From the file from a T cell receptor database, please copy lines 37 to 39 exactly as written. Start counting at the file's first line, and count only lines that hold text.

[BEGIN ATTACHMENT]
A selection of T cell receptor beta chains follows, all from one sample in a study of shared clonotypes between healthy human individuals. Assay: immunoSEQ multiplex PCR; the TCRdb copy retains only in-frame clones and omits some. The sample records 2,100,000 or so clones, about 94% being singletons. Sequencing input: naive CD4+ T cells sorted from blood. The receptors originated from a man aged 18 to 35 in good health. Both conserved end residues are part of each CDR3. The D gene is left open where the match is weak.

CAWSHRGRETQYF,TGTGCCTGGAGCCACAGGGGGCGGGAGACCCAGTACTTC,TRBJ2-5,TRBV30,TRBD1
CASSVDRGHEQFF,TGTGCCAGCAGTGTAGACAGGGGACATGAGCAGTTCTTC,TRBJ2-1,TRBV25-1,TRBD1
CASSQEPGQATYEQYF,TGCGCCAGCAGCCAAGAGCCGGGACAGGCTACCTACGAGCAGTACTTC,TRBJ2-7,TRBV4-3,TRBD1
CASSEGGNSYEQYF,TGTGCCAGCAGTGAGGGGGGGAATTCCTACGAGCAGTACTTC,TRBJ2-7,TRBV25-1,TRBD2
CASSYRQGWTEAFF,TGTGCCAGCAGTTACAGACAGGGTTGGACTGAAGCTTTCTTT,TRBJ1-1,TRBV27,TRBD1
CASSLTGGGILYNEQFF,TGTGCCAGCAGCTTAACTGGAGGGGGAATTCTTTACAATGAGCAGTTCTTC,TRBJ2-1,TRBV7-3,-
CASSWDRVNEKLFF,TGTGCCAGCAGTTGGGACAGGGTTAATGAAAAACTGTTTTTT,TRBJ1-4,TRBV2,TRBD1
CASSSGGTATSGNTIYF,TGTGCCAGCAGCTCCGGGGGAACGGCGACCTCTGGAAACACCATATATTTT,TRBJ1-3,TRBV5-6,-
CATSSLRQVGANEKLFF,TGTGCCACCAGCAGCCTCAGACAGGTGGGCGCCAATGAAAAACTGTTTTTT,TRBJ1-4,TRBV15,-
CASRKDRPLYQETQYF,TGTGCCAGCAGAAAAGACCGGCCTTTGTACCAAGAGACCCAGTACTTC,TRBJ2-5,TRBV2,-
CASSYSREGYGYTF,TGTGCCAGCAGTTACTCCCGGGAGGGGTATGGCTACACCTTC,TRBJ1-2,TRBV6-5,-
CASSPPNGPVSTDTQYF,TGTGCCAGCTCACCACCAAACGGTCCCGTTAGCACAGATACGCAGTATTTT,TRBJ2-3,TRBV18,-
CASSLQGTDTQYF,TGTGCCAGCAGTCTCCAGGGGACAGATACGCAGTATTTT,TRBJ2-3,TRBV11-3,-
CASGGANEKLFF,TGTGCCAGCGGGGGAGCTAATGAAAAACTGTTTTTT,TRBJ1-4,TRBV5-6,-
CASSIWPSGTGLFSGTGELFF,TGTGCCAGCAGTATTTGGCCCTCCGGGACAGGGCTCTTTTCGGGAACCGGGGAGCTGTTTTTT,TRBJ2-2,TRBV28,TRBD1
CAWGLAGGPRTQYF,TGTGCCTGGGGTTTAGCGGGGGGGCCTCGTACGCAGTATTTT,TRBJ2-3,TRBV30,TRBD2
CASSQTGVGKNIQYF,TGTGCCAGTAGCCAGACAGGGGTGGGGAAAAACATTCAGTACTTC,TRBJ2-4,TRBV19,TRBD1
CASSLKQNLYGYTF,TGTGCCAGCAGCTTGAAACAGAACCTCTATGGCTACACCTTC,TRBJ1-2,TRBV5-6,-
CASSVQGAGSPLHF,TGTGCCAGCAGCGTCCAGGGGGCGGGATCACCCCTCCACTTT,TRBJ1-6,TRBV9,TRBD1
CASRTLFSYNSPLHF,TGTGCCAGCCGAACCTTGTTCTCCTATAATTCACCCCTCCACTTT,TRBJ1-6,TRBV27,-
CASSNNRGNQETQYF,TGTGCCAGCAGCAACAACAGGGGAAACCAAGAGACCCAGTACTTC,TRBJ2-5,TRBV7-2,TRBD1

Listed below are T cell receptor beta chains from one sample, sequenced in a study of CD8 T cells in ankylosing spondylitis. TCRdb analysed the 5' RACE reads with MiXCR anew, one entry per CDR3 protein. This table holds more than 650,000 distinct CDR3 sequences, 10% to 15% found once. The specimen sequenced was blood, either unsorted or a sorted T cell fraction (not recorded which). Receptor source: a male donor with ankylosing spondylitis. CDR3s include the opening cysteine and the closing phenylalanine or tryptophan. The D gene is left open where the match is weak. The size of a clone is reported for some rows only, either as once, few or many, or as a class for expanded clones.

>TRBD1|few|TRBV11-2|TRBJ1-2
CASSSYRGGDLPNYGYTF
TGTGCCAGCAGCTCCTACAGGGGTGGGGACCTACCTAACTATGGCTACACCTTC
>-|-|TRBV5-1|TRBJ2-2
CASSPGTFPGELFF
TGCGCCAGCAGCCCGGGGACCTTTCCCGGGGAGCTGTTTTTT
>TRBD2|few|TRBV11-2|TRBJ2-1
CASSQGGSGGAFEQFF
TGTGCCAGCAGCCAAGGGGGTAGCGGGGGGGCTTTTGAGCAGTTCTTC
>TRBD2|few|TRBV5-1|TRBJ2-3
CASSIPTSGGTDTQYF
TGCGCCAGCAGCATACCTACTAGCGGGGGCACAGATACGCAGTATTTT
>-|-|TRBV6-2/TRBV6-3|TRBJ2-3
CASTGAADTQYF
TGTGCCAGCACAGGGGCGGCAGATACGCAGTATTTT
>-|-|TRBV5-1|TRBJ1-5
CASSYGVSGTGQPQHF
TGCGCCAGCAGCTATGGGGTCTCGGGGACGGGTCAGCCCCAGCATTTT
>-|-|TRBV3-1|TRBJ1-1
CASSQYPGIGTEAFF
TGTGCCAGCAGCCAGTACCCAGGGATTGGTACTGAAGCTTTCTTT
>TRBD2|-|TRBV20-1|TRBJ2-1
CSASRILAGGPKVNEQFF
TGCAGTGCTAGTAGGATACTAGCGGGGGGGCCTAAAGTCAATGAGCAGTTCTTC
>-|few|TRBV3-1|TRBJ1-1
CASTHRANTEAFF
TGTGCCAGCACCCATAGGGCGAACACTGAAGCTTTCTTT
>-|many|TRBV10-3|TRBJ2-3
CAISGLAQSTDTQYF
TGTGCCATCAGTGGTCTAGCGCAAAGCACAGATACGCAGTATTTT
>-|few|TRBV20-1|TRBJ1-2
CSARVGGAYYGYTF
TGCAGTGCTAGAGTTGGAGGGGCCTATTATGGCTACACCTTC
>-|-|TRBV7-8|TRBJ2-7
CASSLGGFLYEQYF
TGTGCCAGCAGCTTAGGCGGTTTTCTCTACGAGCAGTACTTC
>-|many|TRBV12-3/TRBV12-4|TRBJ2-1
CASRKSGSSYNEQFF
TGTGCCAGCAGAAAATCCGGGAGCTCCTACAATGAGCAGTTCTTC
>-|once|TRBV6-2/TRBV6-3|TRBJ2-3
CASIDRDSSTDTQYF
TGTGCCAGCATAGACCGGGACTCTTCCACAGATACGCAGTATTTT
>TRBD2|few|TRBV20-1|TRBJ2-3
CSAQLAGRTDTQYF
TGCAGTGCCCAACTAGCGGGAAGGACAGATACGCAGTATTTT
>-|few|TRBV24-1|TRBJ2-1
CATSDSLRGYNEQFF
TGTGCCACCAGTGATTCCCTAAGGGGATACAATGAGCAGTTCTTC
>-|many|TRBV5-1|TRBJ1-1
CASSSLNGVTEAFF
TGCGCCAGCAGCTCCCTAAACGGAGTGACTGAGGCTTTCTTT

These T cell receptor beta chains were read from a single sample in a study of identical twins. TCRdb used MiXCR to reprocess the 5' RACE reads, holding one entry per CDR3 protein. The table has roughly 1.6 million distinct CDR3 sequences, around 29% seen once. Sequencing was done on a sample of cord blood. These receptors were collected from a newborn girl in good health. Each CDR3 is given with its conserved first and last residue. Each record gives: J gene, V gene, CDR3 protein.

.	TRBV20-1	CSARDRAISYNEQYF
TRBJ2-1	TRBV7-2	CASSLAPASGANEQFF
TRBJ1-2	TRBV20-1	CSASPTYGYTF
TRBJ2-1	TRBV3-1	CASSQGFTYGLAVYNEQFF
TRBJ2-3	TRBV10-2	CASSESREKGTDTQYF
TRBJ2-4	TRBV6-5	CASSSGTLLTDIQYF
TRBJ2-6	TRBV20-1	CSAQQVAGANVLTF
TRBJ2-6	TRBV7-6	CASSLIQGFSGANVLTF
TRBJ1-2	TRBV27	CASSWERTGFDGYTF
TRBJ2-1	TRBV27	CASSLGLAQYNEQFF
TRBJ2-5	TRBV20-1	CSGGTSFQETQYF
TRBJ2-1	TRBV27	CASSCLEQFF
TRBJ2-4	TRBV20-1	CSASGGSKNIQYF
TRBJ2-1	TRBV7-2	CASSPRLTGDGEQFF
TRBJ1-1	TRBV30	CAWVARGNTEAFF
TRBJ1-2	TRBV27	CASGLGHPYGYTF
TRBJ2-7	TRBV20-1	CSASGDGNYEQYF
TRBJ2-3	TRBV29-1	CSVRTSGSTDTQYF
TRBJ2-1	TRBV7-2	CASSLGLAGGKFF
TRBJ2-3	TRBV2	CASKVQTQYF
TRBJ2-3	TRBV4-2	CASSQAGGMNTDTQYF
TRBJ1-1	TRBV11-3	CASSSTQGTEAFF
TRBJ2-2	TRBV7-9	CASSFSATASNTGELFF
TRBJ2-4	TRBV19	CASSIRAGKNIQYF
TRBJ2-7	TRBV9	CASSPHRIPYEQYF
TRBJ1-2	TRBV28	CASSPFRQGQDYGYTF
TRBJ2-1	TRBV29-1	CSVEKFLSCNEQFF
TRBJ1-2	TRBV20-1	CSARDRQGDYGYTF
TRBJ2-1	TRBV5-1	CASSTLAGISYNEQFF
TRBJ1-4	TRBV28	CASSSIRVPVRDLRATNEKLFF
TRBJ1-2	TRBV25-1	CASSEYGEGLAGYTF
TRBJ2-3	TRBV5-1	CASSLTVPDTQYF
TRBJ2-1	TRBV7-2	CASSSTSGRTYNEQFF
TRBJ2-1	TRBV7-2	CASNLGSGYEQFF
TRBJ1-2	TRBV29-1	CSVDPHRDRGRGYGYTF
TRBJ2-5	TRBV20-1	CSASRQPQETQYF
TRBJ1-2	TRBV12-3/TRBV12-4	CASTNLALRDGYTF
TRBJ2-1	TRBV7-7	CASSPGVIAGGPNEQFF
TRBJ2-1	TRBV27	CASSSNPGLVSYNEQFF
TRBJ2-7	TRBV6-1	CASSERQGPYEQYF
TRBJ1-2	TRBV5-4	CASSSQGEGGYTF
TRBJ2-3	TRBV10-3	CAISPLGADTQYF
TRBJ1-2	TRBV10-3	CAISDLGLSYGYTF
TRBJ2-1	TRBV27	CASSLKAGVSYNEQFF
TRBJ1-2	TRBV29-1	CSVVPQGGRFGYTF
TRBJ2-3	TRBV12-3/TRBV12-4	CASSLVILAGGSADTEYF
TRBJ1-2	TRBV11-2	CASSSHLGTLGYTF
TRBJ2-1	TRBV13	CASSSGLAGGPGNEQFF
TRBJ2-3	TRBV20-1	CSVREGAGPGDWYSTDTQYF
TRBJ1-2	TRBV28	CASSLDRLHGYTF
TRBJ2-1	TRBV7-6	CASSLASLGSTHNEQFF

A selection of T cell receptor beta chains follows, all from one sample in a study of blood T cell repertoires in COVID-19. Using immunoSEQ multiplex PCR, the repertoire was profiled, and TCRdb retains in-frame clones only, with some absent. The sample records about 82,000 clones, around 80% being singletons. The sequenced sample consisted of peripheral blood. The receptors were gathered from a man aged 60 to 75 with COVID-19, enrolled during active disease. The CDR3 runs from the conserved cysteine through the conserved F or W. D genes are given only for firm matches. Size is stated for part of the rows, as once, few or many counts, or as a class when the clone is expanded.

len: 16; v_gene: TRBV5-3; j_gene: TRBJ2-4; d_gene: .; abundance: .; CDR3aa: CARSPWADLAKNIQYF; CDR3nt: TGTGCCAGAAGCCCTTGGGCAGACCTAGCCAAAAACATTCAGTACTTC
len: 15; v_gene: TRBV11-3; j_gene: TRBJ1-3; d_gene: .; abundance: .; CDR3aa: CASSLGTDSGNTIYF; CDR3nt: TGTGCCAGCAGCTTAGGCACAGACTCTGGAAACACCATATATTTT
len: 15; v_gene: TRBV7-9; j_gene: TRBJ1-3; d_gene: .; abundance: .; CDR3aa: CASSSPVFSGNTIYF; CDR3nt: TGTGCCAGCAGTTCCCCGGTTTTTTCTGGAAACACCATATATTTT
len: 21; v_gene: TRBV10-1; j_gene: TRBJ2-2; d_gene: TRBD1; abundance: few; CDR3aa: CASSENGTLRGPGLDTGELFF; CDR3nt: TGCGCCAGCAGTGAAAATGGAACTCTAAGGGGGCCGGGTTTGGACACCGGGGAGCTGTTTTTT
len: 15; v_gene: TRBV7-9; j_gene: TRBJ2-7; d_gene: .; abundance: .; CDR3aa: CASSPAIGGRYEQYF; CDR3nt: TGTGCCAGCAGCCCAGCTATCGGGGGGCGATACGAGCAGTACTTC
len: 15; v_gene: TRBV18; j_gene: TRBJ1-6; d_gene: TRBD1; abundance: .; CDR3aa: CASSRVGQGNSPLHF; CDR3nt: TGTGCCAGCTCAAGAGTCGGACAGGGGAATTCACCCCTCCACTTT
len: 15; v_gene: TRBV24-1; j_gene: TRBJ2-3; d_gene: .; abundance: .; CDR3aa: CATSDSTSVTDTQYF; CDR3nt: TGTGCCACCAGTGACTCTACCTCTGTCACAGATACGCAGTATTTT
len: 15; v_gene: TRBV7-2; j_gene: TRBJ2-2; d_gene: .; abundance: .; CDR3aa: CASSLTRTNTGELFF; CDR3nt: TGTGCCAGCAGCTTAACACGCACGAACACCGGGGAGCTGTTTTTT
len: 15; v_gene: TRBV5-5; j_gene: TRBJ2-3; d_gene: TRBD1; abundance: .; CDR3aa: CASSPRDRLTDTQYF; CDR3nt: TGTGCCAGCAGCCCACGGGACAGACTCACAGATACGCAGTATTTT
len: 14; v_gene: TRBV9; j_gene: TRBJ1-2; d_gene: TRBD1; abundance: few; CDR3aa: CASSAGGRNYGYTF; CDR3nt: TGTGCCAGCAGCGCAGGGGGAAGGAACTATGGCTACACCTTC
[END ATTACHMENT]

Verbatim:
CASTGAADTQYF
TGTGCCAGCACAGGGGCGGCAGATACGCAGTATTTT
>-|-|TRBV5-1|TRBJ1-5